Linked by Guest on Tue 24th Apr 2012 08:53 UTC
Internet & Networking The SOPA and PIPA laws were defeated in the U.S. just months ago, and already the forces for internet control are back. Up for vote this week, the Cyber Intelligence Sharing and Protection Act (CISPA) would override all privacy laws so that private companies (like ISPs) can share all information with the U.S. government. No warrants or other authorization required. Rep. Zoe Lofgren (D-CA) points out the problems with this law. Like SOPA and PIPA, the privacy issues and monitoring could reach far beyond U.S. borders.
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RE[5]: Comment by kwan_e
by Alfman on Wed 25th Apr 2012 14:02 UTC in reply to "RE[4]: Comment by kwan_e"
Alfman
Member since:
2011-01-28

kwan_e,

"This will have to be done in a wireless manner."

Seems like a fun idea that people sometimes throw out there, but true adhoc mesh networking has several feasibility barriers today when deployed on a wide scale. 100mw wlan transceivers would require an insanely dense grid to achieve any kind of reliable connectivity, and by that I mean any connection at all. The network would likely deconverge into isolated pools. The network has to be engineered for competing goals such as privacy, routing efficiency, resiliency, and trustworthiness. Even tried and true concepts like rout-able IP addresses break down in an adhoc network with no central authority.

If the network were more organized and a little less adhoc it could work, particularly with more powerful technology like GSM or WiMax. But without government authorization it would likely get shut down just like the pirate radio stations of last century.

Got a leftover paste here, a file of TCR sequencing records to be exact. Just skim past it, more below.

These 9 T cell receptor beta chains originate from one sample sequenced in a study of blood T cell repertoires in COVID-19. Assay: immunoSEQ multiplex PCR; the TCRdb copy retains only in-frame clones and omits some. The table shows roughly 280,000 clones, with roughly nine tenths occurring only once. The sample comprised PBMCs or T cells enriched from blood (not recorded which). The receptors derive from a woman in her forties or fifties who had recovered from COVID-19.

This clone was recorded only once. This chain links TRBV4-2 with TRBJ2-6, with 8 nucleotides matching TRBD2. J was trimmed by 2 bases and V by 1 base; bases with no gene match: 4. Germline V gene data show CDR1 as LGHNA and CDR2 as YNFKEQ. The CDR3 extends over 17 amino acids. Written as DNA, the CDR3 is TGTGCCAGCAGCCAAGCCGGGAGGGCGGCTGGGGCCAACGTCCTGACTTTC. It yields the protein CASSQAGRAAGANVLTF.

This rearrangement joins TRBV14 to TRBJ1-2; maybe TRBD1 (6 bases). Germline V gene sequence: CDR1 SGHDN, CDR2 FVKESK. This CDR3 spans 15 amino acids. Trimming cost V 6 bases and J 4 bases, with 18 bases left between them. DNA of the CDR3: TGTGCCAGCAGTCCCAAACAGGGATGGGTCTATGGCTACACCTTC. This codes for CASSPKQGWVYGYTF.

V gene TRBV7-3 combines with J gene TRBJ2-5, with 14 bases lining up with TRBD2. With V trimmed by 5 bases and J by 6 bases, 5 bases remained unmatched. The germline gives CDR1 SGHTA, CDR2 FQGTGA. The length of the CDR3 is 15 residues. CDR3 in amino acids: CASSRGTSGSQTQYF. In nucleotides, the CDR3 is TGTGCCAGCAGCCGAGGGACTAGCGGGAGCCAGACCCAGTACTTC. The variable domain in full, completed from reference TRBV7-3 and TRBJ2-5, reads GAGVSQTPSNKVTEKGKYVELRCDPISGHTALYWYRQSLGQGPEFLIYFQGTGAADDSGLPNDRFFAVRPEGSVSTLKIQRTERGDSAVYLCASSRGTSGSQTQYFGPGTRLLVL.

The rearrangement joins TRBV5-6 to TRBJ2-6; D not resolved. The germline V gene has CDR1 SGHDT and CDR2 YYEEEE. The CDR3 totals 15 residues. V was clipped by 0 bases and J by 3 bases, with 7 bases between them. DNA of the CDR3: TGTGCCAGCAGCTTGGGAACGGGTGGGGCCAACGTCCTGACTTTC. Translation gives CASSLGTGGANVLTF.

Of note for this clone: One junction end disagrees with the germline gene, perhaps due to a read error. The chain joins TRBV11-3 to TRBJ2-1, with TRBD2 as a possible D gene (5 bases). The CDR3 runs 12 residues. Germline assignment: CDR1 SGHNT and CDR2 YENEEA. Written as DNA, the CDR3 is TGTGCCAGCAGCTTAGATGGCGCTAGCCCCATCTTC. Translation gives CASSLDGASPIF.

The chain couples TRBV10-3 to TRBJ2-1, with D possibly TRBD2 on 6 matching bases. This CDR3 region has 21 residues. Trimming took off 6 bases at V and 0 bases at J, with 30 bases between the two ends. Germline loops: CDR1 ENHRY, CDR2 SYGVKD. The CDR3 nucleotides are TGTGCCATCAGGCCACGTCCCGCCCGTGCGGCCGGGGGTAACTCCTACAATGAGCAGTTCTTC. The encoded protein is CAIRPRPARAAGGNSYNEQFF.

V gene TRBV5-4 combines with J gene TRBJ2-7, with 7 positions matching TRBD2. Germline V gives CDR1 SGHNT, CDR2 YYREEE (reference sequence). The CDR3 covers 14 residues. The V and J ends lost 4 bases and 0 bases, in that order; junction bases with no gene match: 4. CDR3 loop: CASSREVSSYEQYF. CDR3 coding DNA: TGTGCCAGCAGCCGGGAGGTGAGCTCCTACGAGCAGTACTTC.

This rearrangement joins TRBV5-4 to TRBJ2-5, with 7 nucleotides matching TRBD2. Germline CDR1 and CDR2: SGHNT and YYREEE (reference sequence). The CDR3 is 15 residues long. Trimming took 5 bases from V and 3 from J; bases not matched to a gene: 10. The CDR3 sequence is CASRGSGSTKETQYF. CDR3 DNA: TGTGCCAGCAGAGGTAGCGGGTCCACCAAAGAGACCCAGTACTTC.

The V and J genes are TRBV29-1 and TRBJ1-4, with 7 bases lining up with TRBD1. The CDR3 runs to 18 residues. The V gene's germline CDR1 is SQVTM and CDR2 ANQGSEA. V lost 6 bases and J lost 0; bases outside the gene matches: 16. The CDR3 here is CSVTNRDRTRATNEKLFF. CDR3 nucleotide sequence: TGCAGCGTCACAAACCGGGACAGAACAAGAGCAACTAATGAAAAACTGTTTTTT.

So I'm not sure whether a government free internet is viable. Building a privacy aware network ontop of existing networks may be the best option even if it has it's own problems.

Edited 2012-04-25 14:07 UTC

Reply Parent Score: 2

RE[6]: Comment by kwan_e
by kwan_e on Wed 25th Apr 2012 14:30 in reply to "RE[5]: Comment by kwan_e"
kwan_e Member since:
2007-02-18

kwan_e,

"This will have to be done in a wireless manner."

Seems like a fun idea that people sometimes throw out there, but true adhoc mesh networking has several feasibility barriers today when deployed on a wide scale.


We choose to build ad hoc wireless networks and all the other things in this deCade, not because they are easy, but because they are hard.

Seriously, it would be a good excuse to get a head start on it before we have to face the reality of having to get off this planet in the future.

If I remember correctly, wasn't Vint Cerf or Tim Berners-Lee already trying to work on a new protocol for networks used in future space travel?

Reply Parent Score: 2

RE[7]: Comment by kwan_e
by Alfman on Wed 25th Apr 2012 18:25 in reply to "RE[6]: Comment by kwan_e"
Alfman Member since:
2011-01-28

kwan_e,

"Seriously, it would be a good excuse to get a head start on it before we have to face the reality of having to get off this planet in the future."

For sure, I'm always up for a software engineering challenge. However software engineering isn't always able to get around hardware deficiencies. That's where I think the project would stall if we're dependent upon off the shelf components.

If we avail ourselves to more powerful (and perhaps illegal/unlicensed) custom equipment, then the sky's the limit. Software developers don't generally have those kinds of resources though.


At university I was on a team trying to build mesh networks out of bluetooth devices in the early 2000's. We wrote code for the project, but it was mostly theoretical since the actual bluetooth hardware we had was holding us back.

Reply Parent Score: 2